Figures reveal 4,000 Borderers have two or more jobs

CHEF AND BREWER CHAIN BUILDING A NEW PUB ON WHITEHILL STREET, NEWCRAIGHALL. CREATING NEW JOBS IN THE AREA.  THE BUILDING IS IN IT'S EARLY STAGES AND IS EXPECTED TO TAKE ABOUT 8 WEEKS.'Building Industry
CHEF AND BREWER CHAIN BUILDING A NEW PUB ON WHITEHILL STREET, NEWCRAIGHALL. CREATING NEW JOBS IN THE AREA. THE BUILDING IS IN IT'S EARLY STAGES AND IS EXPECTED TO TAKE ABOUT 8 WEEKS.'Building Industry
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The Borders has earned an unenviable accolade – coming top in a league table of Scotland’s mainland local authority areas for people of working age with two or more jobs.

Between 2012 and 2014, the number of Borderers aged 16-64 working for at least two employers rocketed from 2,800 to 4000 – a hike of 42% - according to figures published last week by the Scottish Government.

The surge, revealed in an audit of local area labour markets, will be further ammunition to Scottish Borders Council as it attempts to broker alliances with Dumfries & Galloway and the Edinburgh City Region.

Such deals will seek to raise the region’s eligibility status for major infrastructure funding – considered vital to encourage inward investment and well paid employment.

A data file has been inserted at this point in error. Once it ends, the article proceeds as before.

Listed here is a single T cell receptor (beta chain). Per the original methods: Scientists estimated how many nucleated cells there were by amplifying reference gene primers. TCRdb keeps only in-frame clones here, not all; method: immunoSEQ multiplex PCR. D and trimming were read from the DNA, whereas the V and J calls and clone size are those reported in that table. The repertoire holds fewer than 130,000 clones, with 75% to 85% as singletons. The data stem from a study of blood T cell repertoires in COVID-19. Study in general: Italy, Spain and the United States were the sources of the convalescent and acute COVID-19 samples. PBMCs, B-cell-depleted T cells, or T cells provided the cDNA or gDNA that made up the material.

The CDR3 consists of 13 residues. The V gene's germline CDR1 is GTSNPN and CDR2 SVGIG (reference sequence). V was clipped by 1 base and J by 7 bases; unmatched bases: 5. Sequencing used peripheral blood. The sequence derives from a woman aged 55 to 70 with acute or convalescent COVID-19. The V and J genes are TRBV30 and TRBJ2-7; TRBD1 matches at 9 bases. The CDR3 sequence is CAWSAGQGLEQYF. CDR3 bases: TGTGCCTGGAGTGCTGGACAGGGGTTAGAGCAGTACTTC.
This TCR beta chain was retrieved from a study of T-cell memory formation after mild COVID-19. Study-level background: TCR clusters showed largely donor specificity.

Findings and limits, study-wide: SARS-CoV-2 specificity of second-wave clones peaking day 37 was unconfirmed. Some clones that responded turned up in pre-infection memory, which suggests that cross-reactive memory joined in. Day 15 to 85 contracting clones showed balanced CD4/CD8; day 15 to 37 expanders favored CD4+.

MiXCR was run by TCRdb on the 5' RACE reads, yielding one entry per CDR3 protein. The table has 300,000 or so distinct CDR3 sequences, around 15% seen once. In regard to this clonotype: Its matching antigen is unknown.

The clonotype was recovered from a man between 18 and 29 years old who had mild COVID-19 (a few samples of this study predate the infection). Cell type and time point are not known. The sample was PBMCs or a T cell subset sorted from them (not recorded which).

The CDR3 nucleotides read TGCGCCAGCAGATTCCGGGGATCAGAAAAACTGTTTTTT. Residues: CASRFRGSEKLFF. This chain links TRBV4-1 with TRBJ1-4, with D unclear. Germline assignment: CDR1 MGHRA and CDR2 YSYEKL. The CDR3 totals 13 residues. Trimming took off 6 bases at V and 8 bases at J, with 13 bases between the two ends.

Official figures for 2013/14 showed that only £810,000 of EU structural funding found its way into the Borders by way of capital income.

And last month councillors heard that the gross domestic product (GDP) per head in the region, reflecting aggregate incomes, was just £17,000, compared to £24,000 in Edinburgh.

Borders SNP MP Calum Kerr admitted this week that the two-job statistics were “deeply worrying”.

“I shall be writing to the Scottish Government to see if it can provide a fuller explanation,” said Mr Kerr.

“I suspect it will confirm that pay rates in the Borders are low and that hours of employment can be unpredictable which means people are having to take on two jobs to pay the bills.

“Of course, some people may be genuinely content with this, but others may be forced to work very long hours simply to stay afloat – something which deprives them of a social life, relaxation or spending more time with their families.

“I find this highly alarming, indicating its hard getting a good, well paid job in the Borders.

“In order to turn things around, we need to see an end to austerity and a programme of growth for local businesses and sorely needed improvements in our transport and communications infrastructure.”

While the proportion of multi-employed jobs in most of the rest of Scotland had been declining, the percentage in the Borders has leapt from 5.6% of the working population in 2012 to 7.5% in 2014.

Second in the league table is Argyll & Bute with 5.9% (2,200 people).

The escalation in the Borders is in stark contrast with neighbouring Dumfries and Galloway where 3,600 had two or more jobs last year (5.3%). To the north, Midlothian had 1,700 (4.3%), while the Scottish mainland average was 4.1%.